Michael Gehrisch  is the Former President and CEO Destination Marketing Association International (DMAI)

Of all your accomplishments during your 15-year tenure as president and CEO of DMAI, what are you most proud of?

I’m incredibly proud of the efforts and outcomes that came with rebranding the organization from IACVB to DMAI. Rebranding your organization may not sound like a monumental achievement, but in our case we weren’t simply changing the name and logo of the organization, we were changing the role of our industry and the way that it’s viewed. We took the opportunity to move beyond the “heads in beds” mentality and changed the mission of the organization and the mindset of the industry. 

DMAI has spearheaded several industry studies that quantify the impact of DMOs on their destinations. Why did you make research a priority?

One of the most profound shifts in destination marketing today revolves around the role of DMOs to convince governments and stakeholders that tourism promotion should be viewed as an investment in a destination’s economic growth and community well-being, versus an expense line item for tourism promotion. That’s a dramatic paradigm shift from DMOs’ traditional role of merely marketing their destinations to drive transient spend, or “heads in beds.” Because of this, DMAI has made it a priority to tell the story of the full impact that DMOs have on their communities and provide our members and the DMO industry as a whole with empirical evidence to back this up.

In 2014, DMOs in the United States influenced a record 41.5 million group room nights booked for future years, for a growth of 2.4 percent over 2013. What triggered the growth?

It’s an exciting time. Nearly 300 cities and towns across the United States rely on DMO sales and marketing efforts to attract events to their destination, which is showing signs of growth. More and more DMOs are focusing on the meetings market as they become more strategic about the business they bring to their hotels and destinations. The increased share of group room nights that DMOs are driving to their destinations show the destination marketing industry’s contribution and commitment to growing the meetings industry.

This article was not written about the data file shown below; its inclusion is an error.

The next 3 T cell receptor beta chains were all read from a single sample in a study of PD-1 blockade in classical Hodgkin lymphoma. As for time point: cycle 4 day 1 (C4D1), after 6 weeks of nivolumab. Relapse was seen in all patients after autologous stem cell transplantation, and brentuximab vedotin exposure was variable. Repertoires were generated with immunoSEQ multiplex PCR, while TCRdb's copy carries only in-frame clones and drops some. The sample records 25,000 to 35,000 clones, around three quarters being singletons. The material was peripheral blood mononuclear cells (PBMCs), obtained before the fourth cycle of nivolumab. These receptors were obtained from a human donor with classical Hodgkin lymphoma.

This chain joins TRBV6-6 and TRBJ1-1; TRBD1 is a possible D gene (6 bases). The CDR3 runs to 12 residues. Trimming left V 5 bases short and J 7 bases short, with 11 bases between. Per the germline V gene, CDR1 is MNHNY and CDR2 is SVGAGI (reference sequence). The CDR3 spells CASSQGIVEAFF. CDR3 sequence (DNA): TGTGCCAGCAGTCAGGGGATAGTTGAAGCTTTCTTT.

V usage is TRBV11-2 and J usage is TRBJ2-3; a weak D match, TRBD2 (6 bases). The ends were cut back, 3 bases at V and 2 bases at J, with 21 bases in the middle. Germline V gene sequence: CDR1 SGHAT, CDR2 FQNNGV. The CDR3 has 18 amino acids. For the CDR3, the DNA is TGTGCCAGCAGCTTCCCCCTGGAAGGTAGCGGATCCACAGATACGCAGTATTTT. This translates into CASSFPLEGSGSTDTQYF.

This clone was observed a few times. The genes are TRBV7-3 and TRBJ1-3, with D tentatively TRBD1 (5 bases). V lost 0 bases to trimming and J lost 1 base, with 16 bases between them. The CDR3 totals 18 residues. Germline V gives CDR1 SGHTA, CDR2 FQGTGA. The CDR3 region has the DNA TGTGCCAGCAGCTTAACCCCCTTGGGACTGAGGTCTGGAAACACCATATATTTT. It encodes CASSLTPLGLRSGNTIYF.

DMOs are increasingly acting as brokers between meeting planners and the local hotels they represent. By bringing in key players such as local government, corporations, education institutions, nonprofits and other stakeholders, they are able to curate more sophisticated offerings and attractions for meetings and events. For that reason, DMOs are a planner’s best first point of contact to find the right fit for any size meeting. No other organized force, including technology companies, can make claim to the level of intimate and personalized local knowledge, passion for place and connectors of people and businesses than DMOs.

Why is the Destination Marketing Accreditation Program (DMAP) important?

First of all, the accreditation program sets an industry standard of excellence in the global DMO community. As we bring more DMOs up to that standard level of excellence, it raises the profile of the industry as a whole. Second, going through the accreditation program enhances the professionalism of the organization and staff, forcing DMOs to reexamine many of their strategic plans and practices and think about how they can become more effective and efficient. Finally, achieving DMAP accreditation positions a DMO as a valued and respected organization in communities and increases credibility among stakeholders.

What are your fondest memories from your time at DMAI?

What I have enjoyed most about my career in the hospitality and tourism industry are the friendships and spirit of collaboration that make this industry so unique. In principle, DMOs are competitors to one another. Yet even the most casual observer senses the spirit of camaraderie, openness and cooperation whenever leaders in our industry get together. And what makes this transition to the next chapter of my life gratifying is knowing that I will remain a member of that community wherever the road may take me.

Would you rather attend a Convention Industry Council meeting or an Ohio State football game?

I’ll be completely honest here. If it’s a Saturday afternoon in the fall, I’m going to have to go with watching my Buckeyes play in the Horseshoe (Ohio Stadium). In fact, if any CIC delegates want to join me for what I believe to be the best tailgating experience in college football, they have an open invitation.